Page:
Alternatively, we can pass in existing Readable and Writable streams:

const { Duplex } = require("node:stream"); const { PassThrough } = require("node:stream"); const readable = new PassThrough(); const writable = new PassThrough(); const duplex = Duplex.from({ readable, writable });

Use cases for Duplex streams

Duplex streams have several practical use cases in Node.js applications. Here are some common scenarios where Duplex streams are particularly useful:

  1. Network sockets:

    • TCP sockets
    • WebSocket connections
    • Implementing custom network protocols
  2. Database connections:

    • Streaming queries and results
    • Real-time data synchronization
  3. File I/O:

    • Simultaneous reading and writing of files
    • Implementing file-based IPC (Inter-Process Communication)
  4. Encryption/Decryption:

    • Creating streams that can both encrypt and decrypt data
  5. Compression/Decompression:

    • Implementing streams that can both compress and decompress data
  6. Parser/Serializer:

    • Creating streams that can parse incoming data and serialize outgoing data
  7. Protocol implementation:

    • HTTP/2 streams
    • Custom bi-directional protocols
  8. Proxy servers:

    • Forwarding requests and responses between client and server
  9. Telnet-like interfaces:

    • Creating interactive command-line tools
  10. Middleware in stream processing pipelines:

    • Implementing transformations that require both read and write capabilities
  11. Testing and mocking:

    • Simulating complex I/O scenarios in unit tests
  12. Multiplexing/Demultiplexing:

    • Combining multiple streams into one or splitting one stream into many
  13. Buffering and flow control:

    • Implementing custom buffering strategies for data flow

Let's go through some simple examples for some of these.

Network sockets

Here we show a TCP server and client operating as Duplex streams:

const net = require("net"); const server = net.createServer((socket) => { socket.write("Welcome to the server!\n"); socket.on("data", (data) => { console.log("Received:", data.toString()); socket.write(`Echo: ${data}`); }); }); server.listen(3000, () => { const client = new net.Socket(); client.connect(3000, "localhost", () => { client.write("Hello, server!"); }); client.on("data", (data) => { console.log("Server says:", data.toString()); }); });

In this example, we create a TCP server and client using Node's net module. The server listens for connections, echoes back any received data, and sends a welcome message. The client connects to the server, sends a message, and logs any responses.

Both the server socket and client socket are Duplex streams, allowing bidirectional communication.

Sequence diagram for how the network socket above works

Sequence diagram for how the network socket above works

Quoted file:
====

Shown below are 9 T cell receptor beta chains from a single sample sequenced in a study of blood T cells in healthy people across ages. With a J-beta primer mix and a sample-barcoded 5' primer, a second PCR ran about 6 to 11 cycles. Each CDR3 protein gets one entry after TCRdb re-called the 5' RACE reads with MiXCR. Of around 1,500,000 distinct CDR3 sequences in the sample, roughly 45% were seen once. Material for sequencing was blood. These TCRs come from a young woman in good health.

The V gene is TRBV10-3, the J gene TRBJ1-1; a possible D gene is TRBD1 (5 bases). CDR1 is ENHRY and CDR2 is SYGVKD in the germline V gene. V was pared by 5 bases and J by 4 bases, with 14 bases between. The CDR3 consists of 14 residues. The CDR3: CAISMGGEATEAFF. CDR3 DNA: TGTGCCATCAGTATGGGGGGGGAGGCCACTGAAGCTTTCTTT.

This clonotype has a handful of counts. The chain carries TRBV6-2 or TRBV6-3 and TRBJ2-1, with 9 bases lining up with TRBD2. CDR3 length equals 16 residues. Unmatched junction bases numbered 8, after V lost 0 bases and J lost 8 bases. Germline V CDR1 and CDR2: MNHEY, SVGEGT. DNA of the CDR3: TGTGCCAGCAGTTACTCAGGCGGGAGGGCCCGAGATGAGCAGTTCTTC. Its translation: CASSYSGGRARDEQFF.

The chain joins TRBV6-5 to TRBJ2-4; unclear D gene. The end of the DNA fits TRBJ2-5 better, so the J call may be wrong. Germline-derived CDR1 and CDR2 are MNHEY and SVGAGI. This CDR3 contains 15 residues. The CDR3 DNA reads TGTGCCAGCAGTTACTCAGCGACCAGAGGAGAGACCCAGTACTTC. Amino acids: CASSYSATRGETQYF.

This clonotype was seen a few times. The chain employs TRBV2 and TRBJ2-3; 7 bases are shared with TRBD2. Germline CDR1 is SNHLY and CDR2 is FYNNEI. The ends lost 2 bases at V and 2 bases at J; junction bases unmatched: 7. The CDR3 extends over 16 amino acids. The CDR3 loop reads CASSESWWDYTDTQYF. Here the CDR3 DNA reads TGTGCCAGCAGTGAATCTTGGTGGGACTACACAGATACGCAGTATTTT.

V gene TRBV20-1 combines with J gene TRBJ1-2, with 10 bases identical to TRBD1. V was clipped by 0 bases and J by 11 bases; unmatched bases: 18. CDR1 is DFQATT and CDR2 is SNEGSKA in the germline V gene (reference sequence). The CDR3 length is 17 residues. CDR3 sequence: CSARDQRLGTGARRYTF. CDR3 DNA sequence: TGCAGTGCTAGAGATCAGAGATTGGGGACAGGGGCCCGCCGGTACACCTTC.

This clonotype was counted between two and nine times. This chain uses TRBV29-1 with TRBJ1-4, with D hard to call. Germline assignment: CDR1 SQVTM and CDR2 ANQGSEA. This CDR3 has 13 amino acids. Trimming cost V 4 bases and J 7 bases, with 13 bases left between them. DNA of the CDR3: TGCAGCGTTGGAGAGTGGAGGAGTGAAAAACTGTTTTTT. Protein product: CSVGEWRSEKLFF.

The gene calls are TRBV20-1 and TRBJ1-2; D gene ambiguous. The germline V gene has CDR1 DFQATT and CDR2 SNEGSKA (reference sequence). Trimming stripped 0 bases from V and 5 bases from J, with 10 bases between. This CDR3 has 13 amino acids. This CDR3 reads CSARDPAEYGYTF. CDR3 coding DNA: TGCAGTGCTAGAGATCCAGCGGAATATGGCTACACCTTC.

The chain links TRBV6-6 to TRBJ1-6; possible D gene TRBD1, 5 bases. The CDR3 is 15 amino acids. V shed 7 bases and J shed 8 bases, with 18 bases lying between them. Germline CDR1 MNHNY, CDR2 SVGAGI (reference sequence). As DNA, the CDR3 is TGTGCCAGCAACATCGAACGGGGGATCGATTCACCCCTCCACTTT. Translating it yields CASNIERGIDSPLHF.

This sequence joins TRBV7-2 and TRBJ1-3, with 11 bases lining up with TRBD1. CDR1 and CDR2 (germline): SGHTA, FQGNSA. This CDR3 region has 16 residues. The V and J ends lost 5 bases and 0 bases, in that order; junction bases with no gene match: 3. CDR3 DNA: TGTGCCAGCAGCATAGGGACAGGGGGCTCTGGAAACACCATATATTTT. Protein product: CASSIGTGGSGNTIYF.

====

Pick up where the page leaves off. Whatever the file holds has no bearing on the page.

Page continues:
File I/O

In this case we simultaneously read and write:

const fs = require("fs"); const { Duplex } = require("stream"); class FileDuplex extends Duplex { constructor(options) { super(options); this.readFd = fs.openSync("input.txt", "r"); this.writeFd = fs.openSync("output.txt", "w"); } _read(size) { const buf = Buffer.alloc(size);, buf, 0, size, null, (err, bytesRead) => { if (bytesRead > 0) { this.push(buf.slice(0, bytesRead)); } else { this.push(null); } }); } _write(chunk, encoding, callback) { fs.write(this.writeFd, chunk, callback); } _final(callback) { fs.close(this.readFd, (err) => { fs.close(this.writeFd, callback); }); } } const fileDuplex = new FileDuplex(); fileDuplex.pipe(process.stdout); fileDuplex.write("This will be written to output.txt\n");

This example implements a custom Duplex stream for simultaneous file reading and writing. It reads from 'input.txt' and writes to 'output.txt'. The _read method reads chunks from the input file, while the _write method writes data to the output file. This demonstrates how Duplex streams can be used for concurrent file operations.


const { Duplex } = require("stream"); const crypto = require("crypto"); class CipherDuplex extends Duplex { constructor(options) { super(options); this.key = crypto.randomBytes(32); this.iv = crypto.randomBytes(16); } _read(size) {} _write(chunk, encoding, callback) { const cipher = crypto.createCipheriv("aes-256-cbc", this.key, this.iv); let encrypted = cipher.update(chunk); encrypted = Buffer.concat([encrypted,]); this.push(encrypted); callback(); } } const cipherDuplex = new CipherDuplex(); cipherDuplex.on("data", (data) => { console.log("Encrypted:", data.toString("hex")); }); cipherDuplex.write("Secret message");

We have the CipherDuplex stream that encrypts incoming data using AES-256-CBC encryption. It generates a random key and initialization vector (IV) for the encryption. When data is written to the stream, it's encrypted and then pushed as readable data. This shows how Duplex streams can be used for on-the-fly data transformation.